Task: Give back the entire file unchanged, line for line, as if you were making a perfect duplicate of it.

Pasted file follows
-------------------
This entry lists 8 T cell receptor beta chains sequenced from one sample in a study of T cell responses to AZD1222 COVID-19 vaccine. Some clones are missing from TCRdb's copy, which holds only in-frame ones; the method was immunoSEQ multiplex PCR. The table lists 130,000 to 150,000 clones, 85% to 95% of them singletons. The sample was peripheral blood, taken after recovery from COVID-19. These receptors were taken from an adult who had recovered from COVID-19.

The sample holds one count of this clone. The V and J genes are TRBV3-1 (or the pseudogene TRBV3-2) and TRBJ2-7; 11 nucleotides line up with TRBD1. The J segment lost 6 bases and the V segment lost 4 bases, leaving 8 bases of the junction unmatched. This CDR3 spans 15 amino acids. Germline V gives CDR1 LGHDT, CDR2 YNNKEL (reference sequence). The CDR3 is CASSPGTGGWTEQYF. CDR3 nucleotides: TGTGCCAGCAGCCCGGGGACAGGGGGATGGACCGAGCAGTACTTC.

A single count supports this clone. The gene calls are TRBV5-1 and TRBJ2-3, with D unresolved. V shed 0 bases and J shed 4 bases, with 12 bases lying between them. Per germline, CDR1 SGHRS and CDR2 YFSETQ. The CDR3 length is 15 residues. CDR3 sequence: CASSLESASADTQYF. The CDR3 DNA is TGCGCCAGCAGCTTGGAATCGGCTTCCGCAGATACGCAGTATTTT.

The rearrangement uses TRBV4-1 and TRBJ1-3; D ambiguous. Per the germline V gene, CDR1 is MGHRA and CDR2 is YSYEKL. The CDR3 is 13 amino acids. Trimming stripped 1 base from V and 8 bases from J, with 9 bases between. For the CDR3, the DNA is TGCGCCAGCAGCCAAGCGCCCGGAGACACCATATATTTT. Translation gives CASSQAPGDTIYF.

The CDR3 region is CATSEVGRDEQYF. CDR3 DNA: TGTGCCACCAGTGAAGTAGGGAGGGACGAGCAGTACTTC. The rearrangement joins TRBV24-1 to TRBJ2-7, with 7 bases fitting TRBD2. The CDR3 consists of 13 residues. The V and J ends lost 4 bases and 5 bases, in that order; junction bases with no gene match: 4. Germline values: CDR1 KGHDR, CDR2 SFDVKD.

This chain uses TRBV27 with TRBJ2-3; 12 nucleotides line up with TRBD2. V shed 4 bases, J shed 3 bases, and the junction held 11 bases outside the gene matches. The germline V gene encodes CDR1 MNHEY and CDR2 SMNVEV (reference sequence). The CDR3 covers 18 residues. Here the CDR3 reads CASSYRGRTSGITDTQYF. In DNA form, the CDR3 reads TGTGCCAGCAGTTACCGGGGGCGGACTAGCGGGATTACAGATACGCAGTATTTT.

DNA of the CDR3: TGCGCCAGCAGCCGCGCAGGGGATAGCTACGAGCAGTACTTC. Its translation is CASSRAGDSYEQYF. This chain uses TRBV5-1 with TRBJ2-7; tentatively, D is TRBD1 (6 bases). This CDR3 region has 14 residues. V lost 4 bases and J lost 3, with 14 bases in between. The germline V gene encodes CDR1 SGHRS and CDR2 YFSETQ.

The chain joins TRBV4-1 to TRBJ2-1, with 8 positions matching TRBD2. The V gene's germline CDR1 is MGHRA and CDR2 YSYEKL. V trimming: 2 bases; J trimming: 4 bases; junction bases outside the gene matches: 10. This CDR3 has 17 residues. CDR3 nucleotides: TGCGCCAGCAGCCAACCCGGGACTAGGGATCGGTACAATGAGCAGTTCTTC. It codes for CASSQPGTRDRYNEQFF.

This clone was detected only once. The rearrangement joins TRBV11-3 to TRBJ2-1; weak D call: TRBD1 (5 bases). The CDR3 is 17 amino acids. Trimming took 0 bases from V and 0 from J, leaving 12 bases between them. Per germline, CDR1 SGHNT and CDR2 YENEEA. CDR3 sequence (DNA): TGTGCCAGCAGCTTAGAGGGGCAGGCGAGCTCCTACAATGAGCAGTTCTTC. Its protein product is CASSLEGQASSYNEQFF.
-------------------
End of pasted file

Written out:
This entry lists 8 T cell receptor beta chains sequenced from one sample in a study of T cell responses to AZD1222 COVID-19 vaccine. Some clones are missing from TCRdb's copy, which holds only in-frame ones; the method was immunoSEQ multiplex PCR. The table lists 130,000 to 150,000 clones, 85% to 95% of them singletons. The sample was peripheral blood, taken after recovery from COVID-19. These receptors were taken from an adult who had recovered from COVID-19.

The sample holds one count of this clone. The V and J genes are TRBV3-1 (or the pseudogene TRBV3-2) and TRBJ2-7; 11 nucleotides line up with TRBD1. The J segment lost 6 bases and the V segment lost 4 bases, leaving 8 bases of the junction unmatched. This CDR3 spans 15 amino acids. Germline V gives CDR1 LGHDT, CDR2 YNNKEL (reference sequence). The CDR3 is CASSPGTGGWTEQYF. CDR3 nucleotides: TGTGCCAGCAGCCCGGGGACAGGGGGATGGACCGAGCAGTACTTC.

A single count supports this clone. The gene calls are TRBV5-1 and TRBJ2-3, with D unresolved. V shed 0 bases and J shed 4 bases, with 12 bases lying between them. Per germline, CDR1 SGHRS and CDR2 YFSETQ. The CDR3 length is 15 residues. CDR3 sequence: CASSLESASADTQYF. The CDR3 DNA is TGCGCCAGCAGCTTGGAATCGGCTTCCGCAGATACGCAGTATTTT.

The rearrangement uses TRBV4-1 and TRBJ1-3; D ambiguous. Per the germline V gene, CDR1 is MGHRA and CDR2 is YSYEKL. The CDR3 is 13 amino acids. Trimming stripped 1 base from V and 8 bases from J, with 9 bases between. For the CDR3, the DNA is TGCGCCAGCAGCCAAGCGCCCGGAGACACCATATATTTT. Translation gives CASSQAPGDTIYF.

The CDR3 region is CATSEVGRDEQYF. CDR3 DNA: TGTGCCACCAGTGAAGTAGGGAGGGACGAGCAGTACTTC. The rearrangement joins TRBV24-1 to TRBJ2-7, with 7 bases fitting TRBD2. The CDR3 consists of 13 residues. The V and J ends lost 4 bases and 5 bases, in that order; junction bases with no gene match: 4. Germline values: CDR1 KGHDR, CDR2 SFDVKD.

This chain uses TRBV27 with TRBJ2-3; 12 nucleotides line up with TRBD2. V shed 4 bases, J shed 3 bases, and the junction held 11 bases outside the gene matches. The germline V gene encodes CDR1 MNHEY and CDR2 SMNVEV (reference sequence). The CDR3 covers 18 residues. Here the CDR3 reads CASSYRGRTSGITDTQYF. In DNA form, the CDR3 reads TGTGCCAGCAGTTACCGGGGGCGGACTAGCGGGATTACAGATACGCAGTATTTT.

DNA of the CDR3: TGCGCCAGCAGCCGCGCAGGGGATAGCTACGAGCAGTACTTC. Its translation is CASSRAGDSYEQYF. This chain uses TRBV5-1 with TRBJ2-7; tentatively, D is TRBD1 (6 bases). This CDR3 region has 14 residues. V lost 4 bases and J lost 3, with 14 bases in between. The germline V gene encodes CDR1 SGHRS and CDR2 YFSETQ.

The chain joins TRBV4-1 to TRBJ2-1, with 8 positions matching TRBD2. The V gene's germline CDR1 is MGHRA and CDR2 YSYEKL. V trimming: 2 bases; J trimming: 4 bases; junction bases outside the gene matches: 10. This CDR3 has 17 residues. CDR3 nucleotides: TGCGCCAGCAGCCAACCCGGGACTAGGGATCGGTACAATGAGCAGTTCTTC. It codes for CASSQPGTRDRYNEQFF.

This clone was detected only once. The rearrangement joins TRBV11-3 to TRBJ2-1; weak D call: TRBD1 (5 bases). The CDR3 is 17 amino acids. Trimming took 0 bases from V and 0 from J, leaving 12 bases between them. Per germline, CDR1 SGHNT and CDR2 YENEEA. CDR3 sequence (DNA): TGTGCCAGCAGCTTAGAGGGGCAGGCGAGCTCCTACAATGAGCAGTTCTTC. Its protein product is CASSLEGQASSYNEQFF.